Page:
August 2011

Record breaking deals set framework for future

In 1869, George Wright signed the first professional baseball contract to play for the Cincinnati Red Stockings. His $1,400 salary raised many eyebrows across the country as it was unheard of for any working man, let alone a baseball player, to make that much money. It was that historic inking that is still felt even today.

As the August 15th deadline for Major League teams to sign their draft picks drew near, attention turned to the Pirates who were hoping to make the biggest splash with their potential players. With former UCLA pitcher Trevor Bauer already at the AA level for the team that signed him, Arizona, pressure was on for the Pirates to wrap up fellow Bruin, Gerrit Cole. The No. 1 overall pick back in June, Cole was said to have more upside than the progressive Bauer. Adding Cole to the organization would give the Bucs one of the deepest pitching threats across the league.

Well, 8 million dollars later, the depths of the Pittsburgh pitching core has just grown deeper.

Setting a minor league contract record, Cole was not the only pick the Pirates were able to control late Monday night.

Josh Bell is also jumping aboard, surprisingly to many.

The Dallas native and University of Texas commit was able to be preyed away from heading to college at the price of 5 million. Again, a record. This time for that of a second round pick. Many believed Bell was easily a first round prospect but questions of his sign-ability allowed him to fall to the second round.

Bell and Cole easily become a pair of  top 10 prospects in the organization. Both were clients of Scott Boras and milked out the best prices to get their careers started. All in all, the Bucs spent an unprecedented 17 million dollars to sign 24 drafted players. Of those 24, 10 were indeed selected in the top 10 by the team.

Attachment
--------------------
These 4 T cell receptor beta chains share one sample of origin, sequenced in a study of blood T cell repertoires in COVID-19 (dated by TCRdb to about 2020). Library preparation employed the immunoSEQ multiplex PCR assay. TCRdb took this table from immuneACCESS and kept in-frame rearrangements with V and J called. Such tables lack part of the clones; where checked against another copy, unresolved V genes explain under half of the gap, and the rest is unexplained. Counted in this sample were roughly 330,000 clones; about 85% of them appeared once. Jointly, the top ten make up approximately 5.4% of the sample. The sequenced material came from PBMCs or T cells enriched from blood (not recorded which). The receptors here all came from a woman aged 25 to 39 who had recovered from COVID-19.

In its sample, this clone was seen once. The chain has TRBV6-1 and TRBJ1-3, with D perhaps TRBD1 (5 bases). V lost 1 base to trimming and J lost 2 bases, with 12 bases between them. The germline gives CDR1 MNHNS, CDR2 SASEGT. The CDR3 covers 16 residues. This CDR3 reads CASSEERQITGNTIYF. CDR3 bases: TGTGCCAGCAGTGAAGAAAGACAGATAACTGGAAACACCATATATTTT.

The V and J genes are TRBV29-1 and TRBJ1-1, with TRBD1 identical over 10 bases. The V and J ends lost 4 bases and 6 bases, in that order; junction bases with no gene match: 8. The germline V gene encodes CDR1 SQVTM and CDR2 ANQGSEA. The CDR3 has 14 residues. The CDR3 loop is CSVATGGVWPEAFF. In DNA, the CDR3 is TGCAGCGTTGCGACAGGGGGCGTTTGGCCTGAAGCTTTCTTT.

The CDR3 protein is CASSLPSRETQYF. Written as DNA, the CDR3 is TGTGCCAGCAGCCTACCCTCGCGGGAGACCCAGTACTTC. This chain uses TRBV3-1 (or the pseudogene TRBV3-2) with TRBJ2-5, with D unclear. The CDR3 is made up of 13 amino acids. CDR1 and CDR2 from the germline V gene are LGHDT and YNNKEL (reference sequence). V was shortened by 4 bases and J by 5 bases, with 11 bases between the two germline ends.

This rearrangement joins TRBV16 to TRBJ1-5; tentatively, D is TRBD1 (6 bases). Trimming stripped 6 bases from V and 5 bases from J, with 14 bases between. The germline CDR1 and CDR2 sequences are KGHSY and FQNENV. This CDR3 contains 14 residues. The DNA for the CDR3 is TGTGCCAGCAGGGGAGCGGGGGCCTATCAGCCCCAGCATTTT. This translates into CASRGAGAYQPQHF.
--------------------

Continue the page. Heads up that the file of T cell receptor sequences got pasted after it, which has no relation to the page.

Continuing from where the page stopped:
Pittsburgh showed a commitment to establishing the franchise from the ground up. The work General Manager Neil Huntington has, at times, been controversial, but the approach taken has been radical enough to fuel support and actually make sense. While it will take some time for Bell and Cole, along with previous years top picks, to make a solid impact, at least having them under strong grasp can only aid the future.

photo credits: baseballhistoryblog.com, espnrise.com, David Stoner

Welcome to PENCE-ylvania

Usually, one of my weekly traditions is enjoying a relaxing Saturday afternoon watching This Week in Baseball from my comfortable couch.

This past week I did so in Citizens Bank Park.

A Pirates featured segment was shown as part of the 30 minute program on the jumbotron at the exact same time the Pirates were stepping into the batters box for pre-game batting practice. It was a beautiful day for baseball in Philadelphia  and Erin and I were lucky enough to enjoy it all. We made the trip across the state of Pennsylvania for the weekend to see the Pirates play the Phillies. Although it wound up being a sweep by the boys from the City of Brotherly love, we had a great time and saw a competitive game on Saturday evening.

As soon as the gates opened we rushed to the field for a closer look at BP. Decked out in red and blue, Phillies fans clamored throughout the park some 2 and a half hours before the game was slated to start. It was the largest pre-game crowd I had ever seen at a big league park. The brass was indeed treated to a show, as were we.

Making his Phillies debut, Hunter Pence responded to the huge ovations he received, just by stepping into the cage, by launching balls out of the yeard. From our account, at least eight of Pence’s swings were home runs, long ones at that.

Pence’s arrival in Philly was the talk of the sports world and surely the talk of the town.